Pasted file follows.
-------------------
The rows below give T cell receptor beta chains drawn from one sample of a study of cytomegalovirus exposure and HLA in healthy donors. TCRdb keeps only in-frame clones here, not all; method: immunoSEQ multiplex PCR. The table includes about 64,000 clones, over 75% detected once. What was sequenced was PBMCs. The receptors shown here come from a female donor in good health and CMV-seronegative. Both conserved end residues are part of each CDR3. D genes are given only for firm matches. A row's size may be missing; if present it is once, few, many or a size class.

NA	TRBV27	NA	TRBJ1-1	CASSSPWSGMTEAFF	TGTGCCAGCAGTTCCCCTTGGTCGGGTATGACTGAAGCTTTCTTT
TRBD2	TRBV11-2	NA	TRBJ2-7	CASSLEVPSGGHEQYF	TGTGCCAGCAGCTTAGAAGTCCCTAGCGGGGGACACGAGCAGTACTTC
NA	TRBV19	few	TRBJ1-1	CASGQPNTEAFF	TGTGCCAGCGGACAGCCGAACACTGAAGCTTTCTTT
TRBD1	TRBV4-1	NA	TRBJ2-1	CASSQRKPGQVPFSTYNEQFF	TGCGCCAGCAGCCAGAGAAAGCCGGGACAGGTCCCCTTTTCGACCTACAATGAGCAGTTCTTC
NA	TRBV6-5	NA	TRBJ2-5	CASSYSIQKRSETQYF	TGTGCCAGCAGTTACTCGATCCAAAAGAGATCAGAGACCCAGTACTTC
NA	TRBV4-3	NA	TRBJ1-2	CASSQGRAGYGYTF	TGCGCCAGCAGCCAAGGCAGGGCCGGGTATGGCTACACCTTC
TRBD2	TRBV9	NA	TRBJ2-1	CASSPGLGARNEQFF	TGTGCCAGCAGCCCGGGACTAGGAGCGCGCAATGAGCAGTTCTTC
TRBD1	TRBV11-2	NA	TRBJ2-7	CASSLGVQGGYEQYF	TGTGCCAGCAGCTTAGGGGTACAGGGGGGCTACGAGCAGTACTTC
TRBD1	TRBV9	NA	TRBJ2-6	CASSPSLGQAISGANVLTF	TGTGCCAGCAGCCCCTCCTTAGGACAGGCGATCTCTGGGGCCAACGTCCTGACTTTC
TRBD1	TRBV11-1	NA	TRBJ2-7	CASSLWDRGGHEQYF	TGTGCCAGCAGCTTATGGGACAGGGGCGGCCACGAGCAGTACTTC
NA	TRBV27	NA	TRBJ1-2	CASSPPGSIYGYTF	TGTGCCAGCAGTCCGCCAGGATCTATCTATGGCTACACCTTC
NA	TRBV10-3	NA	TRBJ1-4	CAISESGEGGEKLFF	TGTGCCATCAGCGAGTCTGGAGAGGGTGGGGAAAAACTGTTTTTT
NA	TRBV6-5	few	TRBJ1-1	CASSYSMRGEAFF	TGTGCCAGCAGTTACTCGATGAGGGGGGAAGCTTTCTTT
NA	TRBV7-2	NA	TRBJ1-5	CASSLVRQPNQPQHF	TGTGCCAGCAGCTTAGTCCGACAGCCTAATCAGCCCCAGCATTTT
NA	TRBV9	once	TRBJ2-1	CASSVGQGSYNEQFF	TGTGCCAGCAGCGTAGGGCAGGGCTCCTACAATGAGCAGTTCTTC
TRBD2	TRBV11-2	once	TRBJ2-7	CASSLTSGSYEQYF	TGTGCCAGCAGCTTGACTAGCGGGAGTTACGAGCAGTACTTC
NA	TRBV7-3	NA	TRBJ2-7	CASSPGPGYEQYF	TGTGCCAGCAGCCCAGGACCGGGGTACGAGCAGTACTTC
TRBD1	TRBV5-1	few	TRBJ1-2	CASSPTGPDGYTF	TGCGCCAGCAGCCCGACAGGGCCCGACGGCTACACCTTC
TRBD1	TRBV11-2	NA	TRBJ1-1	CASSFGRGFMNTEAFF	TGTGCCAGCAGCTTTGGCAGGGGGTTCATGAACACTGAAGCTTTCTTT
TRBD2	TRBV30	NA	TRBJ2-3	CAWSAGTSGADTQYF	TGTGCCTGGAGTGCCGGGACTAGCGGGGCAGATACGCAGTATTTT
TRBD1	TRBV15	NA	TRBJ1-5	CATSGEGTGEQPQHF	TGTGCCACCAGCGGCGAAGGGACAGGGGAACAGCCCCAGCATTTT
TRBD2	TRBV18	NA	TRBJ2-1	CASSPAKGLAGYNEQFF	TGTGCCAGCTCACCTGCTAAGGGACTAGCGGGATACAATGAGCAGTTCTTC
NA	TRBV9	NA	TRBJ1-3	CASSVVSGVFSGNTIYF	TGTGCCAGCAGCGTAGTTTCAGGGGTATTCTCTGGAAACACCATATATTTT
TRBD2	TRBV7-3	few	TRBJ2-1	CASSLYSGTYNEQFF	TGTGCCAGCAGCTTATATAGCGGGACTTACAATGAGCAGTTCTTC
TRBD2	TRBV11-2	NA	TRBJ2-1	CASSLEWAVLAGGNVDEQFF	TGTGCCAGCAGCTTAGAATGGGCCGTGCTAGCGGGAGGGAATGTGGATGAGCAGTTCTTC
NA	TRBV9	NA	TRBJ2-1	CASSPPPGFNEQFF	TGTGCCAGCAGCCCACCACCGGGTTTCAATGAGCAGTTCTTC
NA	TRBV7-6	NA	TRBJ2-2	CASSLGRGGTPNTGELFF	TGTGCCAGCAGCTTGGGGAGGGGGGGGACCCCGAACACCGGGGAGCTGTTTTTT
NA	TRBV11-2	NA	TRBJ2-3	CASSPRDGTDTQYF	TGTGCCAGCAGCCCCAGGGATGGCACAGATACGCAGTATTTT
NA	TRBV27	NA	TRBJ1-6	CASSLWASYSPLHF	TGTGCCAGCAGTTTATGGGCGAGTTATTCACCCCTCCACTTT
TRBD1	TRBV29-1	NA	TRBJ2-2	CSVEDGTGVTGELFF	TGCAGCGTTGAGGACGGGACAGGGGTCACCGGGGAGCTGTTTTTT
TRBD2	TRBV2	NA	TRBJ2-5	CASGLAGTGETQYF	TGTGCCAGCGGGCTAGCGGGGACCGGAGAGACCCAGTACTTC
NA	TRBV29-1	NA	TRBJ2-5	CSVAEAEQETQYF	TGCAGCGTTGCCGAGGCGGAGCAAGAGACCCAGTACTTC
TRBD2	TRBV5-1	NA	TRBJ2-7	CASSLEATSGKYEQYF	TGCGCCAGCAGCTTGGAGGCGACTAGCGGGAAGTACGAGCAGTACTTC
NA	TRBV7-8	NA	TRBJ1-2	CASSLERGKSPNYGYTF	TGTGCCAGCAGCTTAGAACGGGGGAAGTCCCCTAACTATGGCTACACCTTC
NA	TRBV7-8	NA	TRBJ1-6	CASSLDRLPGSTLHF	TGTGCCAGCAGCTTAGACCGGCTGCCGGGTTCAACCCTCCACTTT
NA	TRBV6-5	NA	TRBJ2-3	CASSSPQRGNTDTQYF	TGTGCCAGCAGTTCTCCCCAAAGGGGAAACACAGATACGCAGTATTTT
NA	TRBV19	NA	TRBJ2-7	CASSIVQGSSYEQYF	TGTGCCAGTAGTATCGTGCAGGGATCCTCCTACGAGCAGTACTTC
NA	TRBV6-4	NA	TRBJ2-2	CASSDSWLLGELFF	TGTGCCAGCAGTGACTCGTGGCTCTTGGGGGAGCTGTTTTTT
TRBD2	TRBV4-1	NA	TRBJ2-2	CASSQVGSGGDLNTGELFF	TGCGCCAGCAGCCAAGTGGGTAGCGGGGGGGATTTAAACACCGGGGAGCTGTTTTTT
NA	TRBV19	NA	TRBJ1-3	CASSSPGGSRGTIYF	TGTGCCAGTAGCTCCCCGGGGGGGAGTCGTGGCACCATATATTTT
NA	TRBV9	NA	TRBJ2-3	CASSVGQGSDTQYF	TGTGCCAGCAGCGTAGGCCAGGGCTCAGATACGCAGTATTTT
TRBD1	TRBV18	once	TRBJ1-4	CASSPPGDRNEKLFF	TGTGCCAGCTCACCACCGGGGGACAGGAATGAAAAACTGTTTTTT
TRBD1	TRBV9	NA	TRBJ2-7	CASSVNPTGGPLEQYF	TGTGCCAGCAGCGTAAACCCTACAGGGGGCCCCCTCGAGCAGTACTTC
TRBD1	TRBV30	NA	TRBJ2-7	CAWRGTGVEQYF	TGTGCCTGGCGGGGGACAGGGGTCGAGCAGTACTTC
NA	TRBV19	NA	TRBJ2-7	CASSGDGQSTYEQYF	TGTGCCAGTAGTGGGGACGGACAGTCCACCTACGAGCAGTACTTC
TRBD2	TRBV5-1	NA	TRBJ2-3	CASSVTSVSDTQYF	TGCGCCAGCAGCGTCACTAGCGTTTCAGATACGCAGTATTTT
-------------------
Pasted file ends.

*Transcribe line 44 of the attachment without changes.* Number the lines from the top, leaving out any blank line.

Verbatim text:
TRBD1	TRBV9	NA	TRBJ2-7	CASSVNPTGGPLEQYF	TGTGCCAGCAGCGTAAACCCTACAGGGGGCCCCCTCGAGCAGTACTTC